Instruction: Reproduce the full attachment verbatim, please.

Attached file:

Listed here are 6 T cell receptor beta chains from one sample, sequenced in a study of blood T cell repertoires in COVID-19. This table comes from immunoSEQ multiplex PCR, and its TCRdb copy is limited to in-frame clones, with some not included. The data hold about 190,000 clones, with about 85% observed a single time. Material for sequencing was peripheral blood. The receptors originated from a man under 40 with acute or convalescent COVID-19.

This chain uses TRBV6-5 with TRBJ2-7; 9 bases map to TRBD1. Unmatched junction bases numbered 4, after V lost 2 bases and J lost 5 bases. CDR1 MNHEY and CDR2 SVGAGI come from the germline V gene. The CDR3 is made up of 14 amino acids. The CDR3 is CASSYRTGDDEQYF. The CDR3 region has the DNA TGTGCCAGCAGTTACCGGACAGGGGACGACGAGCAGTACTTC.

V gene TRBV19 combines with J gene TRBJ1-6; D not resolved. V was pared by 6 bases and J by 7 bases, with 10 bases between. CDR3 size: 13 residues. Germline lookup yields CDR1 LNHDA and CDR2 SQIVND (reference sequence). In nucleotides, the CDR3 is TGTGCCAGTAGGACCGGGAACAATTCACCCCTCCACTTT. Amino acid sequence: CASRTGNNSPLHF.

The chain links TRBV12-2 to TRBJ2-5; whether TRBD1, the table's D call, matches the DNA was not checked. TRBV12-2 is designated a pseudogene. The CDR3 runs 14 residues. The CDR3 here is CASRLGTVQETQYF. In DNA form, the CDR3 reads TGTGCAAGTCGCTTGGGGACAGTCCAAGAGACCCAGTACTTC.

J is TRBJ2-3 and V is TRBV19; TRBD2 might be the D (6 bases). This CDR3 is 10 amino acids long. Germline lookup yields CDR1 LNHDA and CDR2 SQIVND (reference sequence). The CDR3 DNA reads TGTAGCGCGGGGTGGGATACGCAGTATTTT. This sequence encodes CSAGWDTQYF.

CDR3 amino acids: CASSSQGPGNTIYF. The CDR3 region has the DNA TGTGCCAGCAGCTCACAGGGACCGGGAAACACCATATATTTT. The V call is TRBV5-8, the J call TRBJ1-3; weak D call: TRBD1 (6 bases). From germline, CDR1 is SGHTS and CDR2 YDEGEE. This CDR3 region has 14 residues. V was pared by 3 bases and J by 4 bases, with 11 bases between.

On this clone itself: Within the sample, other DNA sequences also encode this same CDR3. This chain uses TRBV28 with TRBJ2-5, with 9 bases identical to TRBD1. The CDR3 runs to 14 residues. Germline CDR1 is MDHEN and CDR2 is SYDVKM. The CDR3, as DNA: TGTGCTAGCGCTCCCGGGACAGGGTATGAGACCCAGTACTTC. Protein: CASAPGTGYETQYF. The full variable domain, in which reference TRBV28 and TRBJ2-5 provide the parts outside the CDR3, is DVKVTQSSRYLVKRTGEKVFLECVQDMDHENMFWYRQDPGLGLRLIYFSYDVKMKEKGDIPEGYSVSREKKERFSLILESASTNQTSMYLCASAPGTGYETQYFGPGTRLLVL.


Listed here are 6 T cell receptor beta chains from one sample, sequenced in a study of blood T cell repertoires in COVID-19. This table comes from immunoSEQ multiplex PCR, and its TCRdb copy is limited to in-frame clones, with some not included. The data hold about 190,000 clones, with about 85% observed a single time. Material for sequencing was peripheral blood. The receptors originated from a man under 40 with acute or convalescent COVID-19.

This chain uses TRBV6-5 with TRBJ2-7; 9 bases map to TRBD1. Unmatched junction bases numbered 4, after V lost 2 bases and J lost 5 bases. CDR1 MNHEY and CDR2 SVGAGI come from the germline V gene. The CDR3 is made up of 14 amino acids. The CDR3 is CASSYRTGDDEQYF. The CDR3 region has the DNA TGTGCCAGCAGTTACCGGACAGGGGACGACGAGCAGTACTTC.

V gene TRBV19 combines with J gene TRBJ1-6; D not resolved. V was pared by 6 bases and J by 7 bases, with 10 bases between. CDR3 size: 13 residues. Germline lookup yields CDR1 LNHDA and CDR2 SQIVND (reference sequence). In nucleotides, the CDR3 is TGTGCCAGTAGGACCGGGAACAATTCACCCCTCCACTTT. Amino acid sequence: CASRTGNNSPLHF.

The chain links TRBV12-2 to TRBJ2-5; whether TRBD1, the table's D call, matches the DNA was not checked. TRBV12-2 is designated a pseudogene. The CDR3 runs 14 residues. The CDR3 here is CASRLGTVQETQYF. In DNA form, the CDR3 reads TGTGCAAGTCGCTTGGGGACAGTCCAAGAGACCCAGTACTTC.

J is TRBJ2-3 and V is TRBV19; TRBD2 might be the D (6 bases). This CDR3 is 10 amino acids long. Germline lookup yields CDR1 LNHDA and CDR2 SQIVND (reference sequence). The CDR3 DNA reads TGTAGCGCGGGGTGGGATACGCAGTATTTT. This sequence encodes CSAGWDTQYF.

CDR3 amino acids: CASSSQGPGNTIYF. The CDR3 region has the DNA TGTGCCAGCAGCTCACAGGGACCGGGAAACACCATATATTTT. The V call is TRBV5-8, the J call TRBJ1-3; weak D call: TRBD1 (6 bases). From germline, CDR1 is SGHTS and CDR2 YDEGEE. This CDR3 region has 14 residues. V was pared by 3 bases and J by 4 bases, with 11 bases between.

On this clone itself: Within the sample, other DNA sequences also encode this same CDR3. This chain uses TRBV28 with TRBJ2-5, with 9 bases identical to TRBD1. The CDR3 runs to 14 residues. Germline CDR1 is MDHEN and CDR2 is SYDVKM. The CDR3, as DNA: TGTGCTAGCGCTCCCGGGACAGGGTATGAGACCCAGTACTTC. Protein: CASAPGTGYETQYF. The full variable domain, in which reference TRBV28 and TRBJ2-5 provide the parts outside the CDR3, is DVKVTQSSRYLVKRTGEKVFLECVQDMDHENMFWYRQDPGLGLRLIYFSYDVKMKEKGDIPEGYSVSREKKERFSLILESASTNQTSMYLCASAPGTGYETQYFGPGTRLLVL.